MidAmerican Energy’s effort to crush small-scale solar generation made it through the Iowa legislature’s first “funnel” and will be eligible for floor debate in both chambers. The House Commerce Committee on March 4 approved House Study Bill 185 (now renamed House File 669) without amendment on a party-line 12 to 10 vote. The Senate Commerce Committee amended the companion Senate Study Bill 1201 before advancing it on March 7.
The bill will likely pass the upper chamber, where Republicans have a 32 to 17 majority. Although Republicans outnumber Democrats by 54 to 46 in the House, and MidAmerican’s political action committee donated to dozens of incumbents’ campaigns last year, getting the solar bill through the lower chamber will be no easy task. A utility-backed bill to undercut energy efficiency programs was one of the heaviest lifts during the 2018 session. Only after several concessions did supporters cobble together 52 Republican votes in the House. The GOP held 59 seats at that time.
More than three dozen corporations, industry groups, or advocacy organizations have lobbyists registered for or against MidAmerican’s solar bill. While it’s not unusual for a high-profile bill to draw that kind of attention, the two camps seeking to persuade legislators on this issue reflect alliances rarely seen at the statehouse.
CORPORATE MONOPOLIES, BUSINESS GROUPS…AND ORGANIZED LABOR
The sixteen entities registered for MidAmerican’s bill at this writing fall into three categories.
Utilities and related industries
MidAmerican Energy, a monopoly provider to hundreds of thousands of Iowans, helped write the bill and was the first to have lobbyists sign on, right after the text was published on February 20. The following day, the Iowa Association of Municipal Utilities registered in favor. As monopoly providers in many Iowa communities, municipal utilities also benefit from limiting “distributed generation” by small-scale users of solar or wind power.
The Central Iowa Power Cooperative, Iowa Association of Electric Cooperatives, and ITC Midwest (which operates transmission lines) are also supporting the bill.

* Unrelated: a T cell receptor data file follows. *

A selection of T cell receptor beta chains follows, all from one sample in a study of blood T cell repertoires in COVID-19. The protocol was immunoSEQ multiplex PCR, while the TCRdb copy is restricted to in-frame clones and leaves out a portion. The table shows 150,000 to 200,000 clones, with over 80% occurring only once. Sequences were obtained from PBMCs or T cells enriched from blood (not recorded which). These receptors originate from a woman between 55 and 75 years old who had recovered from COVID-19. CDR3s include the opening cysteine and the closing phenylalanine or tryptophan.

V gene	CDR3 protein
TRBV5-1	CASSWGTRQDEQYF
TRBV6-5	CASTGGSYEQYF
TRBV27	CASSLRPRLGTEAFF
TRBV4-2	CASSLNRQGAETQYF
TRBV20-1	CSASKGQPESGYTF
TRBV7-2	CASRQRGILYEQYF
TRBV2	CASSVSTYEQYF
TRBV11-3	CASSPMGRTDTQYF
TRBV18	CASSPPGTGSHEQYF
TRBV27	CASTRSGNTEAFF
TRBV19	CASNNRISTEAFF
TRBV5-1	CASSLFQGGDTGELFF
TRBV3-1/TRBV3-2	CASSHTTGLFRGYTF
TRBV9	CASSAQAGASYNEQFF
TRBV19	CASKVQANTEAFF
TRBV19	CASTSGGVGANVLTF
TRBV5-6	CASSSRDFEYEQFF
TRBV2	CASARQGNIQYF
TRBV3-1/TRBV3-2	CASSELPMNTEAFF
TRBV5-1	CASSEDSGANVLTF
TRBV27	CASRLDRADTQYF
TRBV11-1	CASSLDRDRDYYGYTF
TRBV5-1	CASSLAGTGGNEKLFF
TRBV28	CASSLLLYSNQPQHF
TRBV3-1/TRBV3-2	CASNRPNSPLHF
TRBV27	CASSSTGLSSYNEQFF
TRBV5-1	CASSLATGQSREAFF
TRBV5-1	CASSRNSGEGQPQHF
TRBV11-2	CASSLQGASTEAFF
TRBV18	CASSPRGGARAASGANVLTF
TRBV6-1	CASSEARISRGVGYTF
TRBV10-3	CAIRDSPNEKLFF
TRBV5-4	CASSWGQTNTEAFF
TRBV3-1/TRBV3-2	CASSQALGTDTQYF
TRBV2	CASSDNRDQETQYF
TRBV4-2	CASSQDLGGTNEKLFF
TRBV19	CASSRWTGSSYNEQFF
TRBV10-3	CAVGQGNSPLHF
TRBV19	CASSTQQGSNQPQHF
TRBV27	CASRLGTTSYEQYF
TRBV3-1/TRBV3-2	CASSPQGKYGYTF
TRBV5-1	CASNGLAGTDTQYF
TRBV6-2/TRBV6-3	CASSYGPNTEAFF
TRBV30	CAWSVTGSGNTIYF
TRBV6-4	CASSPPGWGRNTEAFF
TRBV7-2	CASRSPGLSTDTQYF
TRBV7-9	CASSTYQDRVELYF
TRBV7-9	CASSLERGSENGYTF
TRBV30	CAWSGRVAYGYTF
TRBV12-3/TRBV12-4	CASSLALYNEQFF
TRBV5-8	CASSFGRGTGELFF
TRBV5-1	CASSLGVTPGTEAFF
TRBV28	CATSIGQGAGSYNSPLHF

Mouthpieces for big business
Four organizations that typically favor whatever large corporations want are lobbying for the solar bill too.
I asked representatives from the Greater Des Moines Partnership why they are backing a bill that would in effect block small businesses from using solar power to reduce future energy costs. Joe Murphy, the partnership’s senior vice president of government relations and public policy, provided this statement.
The Partnership has supported pro-renewable energy policies for many years as part of our state legislative agenda. Iowa needs a pro-growth statewide policy that allows solar energy to thrive in the same way that wind energy has for many years in our state. We’ve seen tremendous economic development benefits from our innovative focus on wind energy and we can continue that pattern of new business growth, rural development, new jobs growth and more by supporting the SOLAR Act.
First glaring flaw in that reasoning: the initial growth of wind energy stemmed from net metering policies the Iowa Utilities Board adopted during the 1980s. MidAmerican boasts about its large-scale wind farms now, but the company had to be dragged kicking and screaming to invest in renewables. With state policy resembling the current proposal, the industry might never have gotten a strong foothold in Iowa, because it would not have been economical for smaller users to install wind turbines.
Second glaring flaw in the Partnership’s logic: MidAmerican presented similar arguments to the Iowa Utilities Board a few years ago, when that board invited comments on distributed generation, including “the benefits and challenges” for utilities. The three-member utilities board, composed entirely of corporate-friendly Terry Branstad appointees, rejected the idea of imposing new charges on solar users and concluded that “additional information is needed in order to move forward with the implementation of changes to net metering.” To that end, the board ordered MidAmerican and Iowa’s other investor-owned utility Alliant to set up pilot net metering projects, which won’t be completed for more than a year.
During the March 4 House Commerce Committee meeting, Democratic State Representative John Forbes called for putting off any policy change until lawmakers can review the results of the utilities’ net metering pilot projects. Neither MidAmerican nor its allies have provided any compelling reason to pass this bill now.
Labor and groups benefiting from construction projects